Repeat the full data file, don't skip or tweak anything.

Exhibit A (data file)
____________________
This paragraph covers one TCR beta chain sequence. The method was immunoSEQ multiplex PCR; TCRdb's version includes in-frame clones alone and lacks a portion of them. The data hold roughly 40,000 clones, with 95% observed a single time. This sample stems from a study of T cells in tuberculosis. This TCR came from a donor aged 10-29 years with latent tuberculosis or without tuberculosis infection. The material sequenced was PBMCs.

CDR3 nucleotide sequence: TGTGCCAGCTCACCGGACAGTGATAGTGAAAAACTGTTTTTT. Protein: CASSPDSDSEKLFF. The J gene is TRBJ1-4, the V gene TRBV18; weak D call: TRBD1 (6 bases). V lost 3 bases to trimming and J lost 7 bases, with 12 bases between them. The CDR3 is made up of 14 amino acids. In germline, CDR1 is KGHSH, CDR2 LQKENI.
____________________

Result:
This paragraph covers one TCR beta chain sequence. The method was immunoSEQ multiplex PCR; TCRdb's version includes in-frame clones alone and lacks a portion of them. The data hold roughly 40,000 clones, with 95% observed a single time. This sample stems from a study of T cells in tuberculosis. This TCR came from a donor aged 10-29 years with latent tuberculosis or without tuberculosis infection. The material sequenced was PBMCs.

CDR3 nucleotide sequence: TGTGCCAGCTCACCGGACAGTGATAGTGAAAAACTGTTTTTT. Protein: CASSPDSDSEKLFF. The J gene is TRBJ1-4, the V gene TRBV18; weak D call: TRBD1 (6 bases). V lost 3 bases to trimming and J lost 7 bases, with 12 bases between them. The CDR3 is made up of 14 amino acids. In germline, CDR1 is KGHSH, CDR2 LQKENI.